The most incredible asset we have – the rural, small town, agricultural landscape.  Rolling hills and flat lands, dotted with farm houses and old barns.  Mile after mile of corn and beans.  Mind-blowing beautiful sunrises and sunsets.  The good will of Indiana people and the relationships among them.  What a waste.

3 Comments Add yours

  1. Theodore Hartke says:

    We abandoned our home in Vermilion County Illinois because of sleep deprivation from wind turbine noise. Our old house is for sale again:,-Fithian,-IL-61844_rb/?fromHomePage=true&shouldFireSellPageImplicitClaimGA=false&fromHomePageTab=buy

    Liked by 1 person

  2. Susan Selim says:

    I am so sorry about your home. My husband and I watched the video of your presentation in Miami County. Thank you so much for coming here to share your story. We hope and pray that it does not become our story too.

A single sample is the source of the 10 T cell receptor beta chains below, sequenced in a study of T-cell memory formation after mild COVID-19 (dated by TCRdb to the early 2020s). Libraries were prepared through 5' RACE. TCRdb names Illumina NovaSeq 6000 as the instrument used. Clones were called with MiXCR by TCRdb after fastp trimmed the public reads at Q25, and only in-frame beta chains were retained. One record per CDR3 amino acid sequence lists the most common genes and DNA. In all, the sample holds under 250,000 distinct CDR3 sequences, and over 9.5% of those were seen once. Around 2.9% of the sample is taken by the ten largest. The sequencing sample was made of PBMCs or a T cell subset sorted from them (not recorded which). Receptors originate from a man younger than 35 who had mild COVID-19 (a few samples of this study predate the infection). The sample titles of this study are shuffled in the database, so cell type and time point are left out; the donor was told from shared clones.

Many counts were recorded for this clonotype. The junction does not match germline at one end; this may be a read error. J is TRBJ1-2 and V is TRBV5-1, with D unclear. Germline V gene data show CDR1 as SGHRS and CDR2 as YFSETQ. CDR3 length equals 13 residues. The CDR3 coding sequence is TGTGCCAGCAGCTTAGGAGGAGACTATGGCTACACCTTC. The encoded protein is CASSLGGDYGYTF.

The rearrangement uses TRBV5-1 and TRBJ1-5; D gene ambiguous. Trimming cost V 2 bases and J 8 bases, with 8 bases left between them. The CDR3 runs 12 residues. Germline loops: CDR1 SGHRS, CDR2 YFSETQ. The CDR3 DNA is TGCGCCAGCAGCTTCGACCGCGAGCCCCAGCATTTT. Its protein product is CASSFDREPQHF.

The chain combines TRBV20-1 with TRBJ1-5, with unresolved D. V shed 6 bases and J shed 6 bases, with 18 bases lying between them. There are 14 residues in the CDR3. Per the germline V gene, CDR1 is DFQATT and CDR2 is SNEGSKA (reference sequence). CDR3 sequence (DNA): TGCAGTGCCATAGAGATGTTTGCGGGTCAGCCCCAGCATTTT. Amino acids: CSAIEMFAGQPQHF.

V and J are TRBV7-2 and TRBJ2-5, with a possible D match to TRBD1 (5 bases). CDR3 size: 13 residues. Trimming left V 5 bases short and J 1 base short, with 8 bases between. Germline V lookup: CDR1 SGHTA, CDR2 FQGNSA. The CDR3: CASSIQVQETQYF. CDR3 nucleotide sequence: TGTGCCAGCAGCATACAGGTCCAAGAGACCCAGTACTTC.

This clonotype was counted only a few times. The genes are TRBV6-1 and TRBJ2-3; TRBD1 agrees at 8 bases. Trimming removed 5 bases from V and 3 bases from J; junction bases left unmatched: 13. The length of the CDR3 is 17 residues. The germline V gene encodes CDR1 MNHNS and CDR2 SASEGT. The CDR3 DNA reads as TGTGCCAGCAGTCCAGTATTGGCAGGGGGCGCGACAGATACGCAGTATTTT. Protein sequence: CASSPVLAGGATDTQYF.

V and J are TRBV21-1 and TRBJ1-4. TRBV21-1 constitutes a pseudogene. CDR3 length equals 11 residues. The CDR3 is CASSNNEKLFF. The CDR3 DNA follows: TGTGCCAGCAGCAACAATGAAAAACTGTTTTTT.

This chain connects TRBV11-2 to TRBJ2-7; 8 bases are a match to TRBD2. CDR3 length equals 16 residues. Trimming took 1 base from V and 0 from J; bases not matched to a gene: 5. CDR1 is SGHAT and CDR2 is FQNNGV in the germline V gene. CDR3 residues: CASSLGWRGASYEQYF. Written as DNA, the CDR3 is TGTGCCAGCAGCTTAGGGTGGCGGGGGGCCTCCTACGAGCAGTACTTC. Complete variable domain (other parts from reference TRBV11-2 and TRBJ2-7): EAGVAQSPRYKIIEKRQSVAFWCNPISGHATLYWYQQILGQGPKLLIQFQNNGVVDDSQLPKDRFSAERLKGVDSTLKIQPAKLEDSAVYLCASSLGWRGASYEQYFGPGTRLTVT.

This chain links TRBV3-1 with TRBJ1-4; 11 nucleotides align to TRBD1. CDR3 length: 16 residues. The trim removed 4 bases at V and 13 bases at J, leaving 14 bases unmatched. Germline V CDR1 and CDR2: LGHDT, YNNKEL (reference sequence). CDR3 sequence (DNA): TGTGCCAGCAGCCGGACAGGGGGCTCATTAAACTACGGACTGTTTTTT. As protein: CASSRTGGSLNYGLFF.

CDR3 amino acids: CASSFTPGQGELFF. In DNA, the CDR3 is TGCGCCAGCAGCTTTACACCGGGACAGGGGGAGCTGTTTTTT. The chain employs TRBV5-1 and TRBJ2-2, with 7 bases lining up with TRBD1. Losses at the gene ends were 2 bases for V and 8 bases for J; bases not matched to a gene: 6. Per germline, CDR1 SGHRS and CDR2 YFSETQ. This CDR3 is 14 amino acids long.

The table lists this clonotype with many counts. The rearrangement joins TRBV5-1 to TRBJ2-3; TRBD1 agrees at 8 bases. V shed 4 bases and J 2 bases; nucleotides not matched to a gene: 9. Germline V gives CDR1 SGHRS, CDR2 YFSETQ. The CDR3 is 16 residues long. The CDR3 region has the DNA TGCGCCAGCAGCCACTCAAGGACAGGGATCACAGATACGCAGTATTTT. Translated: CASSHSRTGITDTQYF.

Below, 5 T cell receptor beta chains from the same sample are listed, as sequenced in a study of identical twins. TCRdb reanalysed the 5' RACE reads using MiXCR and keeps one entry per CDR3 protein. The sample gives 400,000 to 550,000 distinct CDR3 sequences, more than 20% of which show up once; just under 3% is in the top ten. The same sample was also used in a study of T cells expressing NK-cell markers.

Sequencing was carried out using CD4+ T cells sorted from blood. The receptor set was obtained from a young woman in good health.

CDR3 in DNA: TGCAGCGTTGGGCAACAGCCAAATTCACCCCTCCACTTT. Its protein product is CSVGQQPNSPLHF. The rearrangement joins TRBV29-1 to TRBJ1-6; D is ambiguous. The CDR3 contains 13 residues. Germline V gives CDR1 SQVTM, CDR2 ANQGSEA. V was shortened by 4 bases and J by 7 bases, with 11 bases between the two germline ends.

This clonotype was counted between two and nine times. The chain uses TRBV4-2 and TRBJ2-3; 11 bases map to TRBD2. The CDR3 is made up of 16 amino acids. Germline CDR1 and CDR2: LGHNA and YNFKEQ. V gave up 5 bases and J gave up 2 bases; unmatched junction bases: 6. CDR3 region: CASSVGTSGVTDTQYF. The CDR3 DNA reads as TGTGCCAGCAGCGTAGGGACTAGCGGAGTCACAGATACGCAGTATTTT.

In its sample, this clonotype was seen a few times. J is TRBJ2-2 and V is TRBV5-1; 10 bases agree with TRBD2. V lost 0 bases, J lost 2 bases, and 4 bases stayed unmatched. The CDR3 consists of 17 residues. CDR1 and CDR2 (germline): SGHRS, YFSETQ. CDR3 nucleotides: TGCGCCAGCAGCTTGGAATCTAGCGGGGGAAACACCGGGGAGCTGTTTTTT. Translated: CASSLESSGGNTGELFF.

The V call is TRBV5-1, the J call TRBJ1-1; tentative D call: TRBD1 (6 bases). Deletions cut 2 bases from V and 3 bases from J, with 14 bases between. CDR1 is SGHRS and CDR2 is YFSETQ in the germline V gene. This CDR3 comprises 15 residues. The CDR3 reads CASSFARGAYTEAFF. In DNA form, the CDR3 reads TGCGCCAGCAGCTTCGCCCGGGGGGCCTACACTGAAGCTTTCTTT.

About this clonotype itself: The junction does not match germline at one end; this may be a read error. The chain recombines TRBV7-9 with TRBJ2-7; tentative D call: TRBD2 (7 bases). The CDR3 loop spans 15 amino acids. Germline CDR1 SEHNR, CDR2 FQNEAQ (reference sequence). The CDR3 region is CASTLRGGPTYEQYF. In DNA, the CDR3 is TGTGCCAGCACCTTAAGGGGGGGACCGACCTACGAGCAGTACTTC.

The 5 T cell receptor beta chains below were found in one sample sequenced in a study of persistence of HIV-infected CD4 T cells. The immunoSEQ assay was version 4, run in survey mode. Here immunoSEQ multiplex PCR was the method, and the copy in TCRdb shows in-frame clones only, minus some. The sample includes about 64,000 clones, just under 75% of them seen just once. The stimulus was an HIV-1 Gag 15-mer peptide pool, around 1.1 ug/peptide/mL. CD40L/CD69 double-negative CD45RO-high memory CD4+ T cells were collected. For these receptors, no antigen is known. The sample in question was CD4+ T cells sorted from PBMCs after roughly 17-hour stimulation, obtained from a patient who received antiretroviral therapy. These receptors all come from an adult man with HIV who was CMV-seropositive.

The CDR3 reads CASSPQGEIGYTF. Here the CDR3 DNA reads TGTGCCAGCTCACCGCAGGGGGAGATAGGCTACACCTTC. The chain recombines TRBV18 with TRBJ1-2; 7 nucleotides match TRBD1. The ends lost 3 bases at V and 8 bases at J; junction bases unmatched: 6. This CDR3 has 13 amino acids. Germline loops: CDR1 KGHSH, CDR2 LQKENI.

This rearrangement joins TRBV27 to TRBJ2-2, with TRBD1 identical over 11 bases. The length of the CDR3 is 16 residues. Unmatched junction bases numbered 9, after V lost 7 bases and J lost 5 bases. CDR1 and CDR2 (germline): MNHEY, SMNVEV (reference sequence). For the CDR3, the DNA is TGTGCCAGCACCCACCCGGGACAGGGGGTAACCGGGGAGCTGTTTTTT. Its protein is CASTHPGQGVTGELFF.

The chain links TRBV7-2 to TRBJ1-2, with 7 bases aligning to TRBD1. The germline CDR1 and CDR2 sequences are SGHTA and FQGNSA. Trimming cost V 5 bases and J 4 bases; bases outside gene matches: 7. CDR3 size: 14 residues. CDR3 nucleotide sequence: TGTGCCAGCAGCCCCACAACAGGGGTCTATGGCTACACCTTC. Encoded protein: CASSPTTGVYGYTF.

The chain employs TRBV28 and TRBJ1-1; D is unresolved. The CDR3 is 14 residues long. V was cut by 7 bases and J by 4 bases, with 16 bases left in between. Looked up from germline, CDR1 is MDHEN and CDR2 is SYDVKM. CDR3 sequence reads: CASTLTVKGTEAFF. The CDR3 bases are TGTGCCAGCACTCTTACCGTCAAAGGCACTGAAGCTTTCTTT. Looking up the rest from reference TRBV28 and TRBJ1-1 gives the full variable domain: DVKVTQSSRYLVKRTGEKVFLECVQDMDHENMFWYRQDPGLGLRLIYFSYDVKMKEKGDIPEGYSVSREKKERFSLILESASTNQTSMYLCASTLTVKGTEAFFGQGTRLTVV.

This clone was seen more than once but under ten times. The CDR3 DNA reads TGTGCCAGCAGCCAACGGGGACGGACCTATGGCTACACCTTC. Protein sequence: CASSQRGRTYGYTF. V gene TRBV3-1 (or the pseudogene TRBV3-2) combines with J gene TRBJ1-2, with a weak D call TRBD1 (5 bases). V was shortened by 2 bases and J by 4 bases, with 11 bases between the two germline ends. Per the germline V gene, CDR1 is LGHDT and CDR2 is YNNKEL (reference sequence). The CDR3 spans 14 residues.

3. Nan Swanson says:

    In Iowa only an average of 6%-10% of the people within proposed wind installations have chosen to live next to industrial turbines. About 85% of the land is signed by absentee landowners who will not have their home impacted. Hundreds of homes will be impacted by every wind installation and hundreds of businesses.
    Iowa is allowing industrial wind to avoid the voice of the people by allowing utilities to avoid any sort of regulation. Iowa nice?? Not anymore.

    Liked by 1 person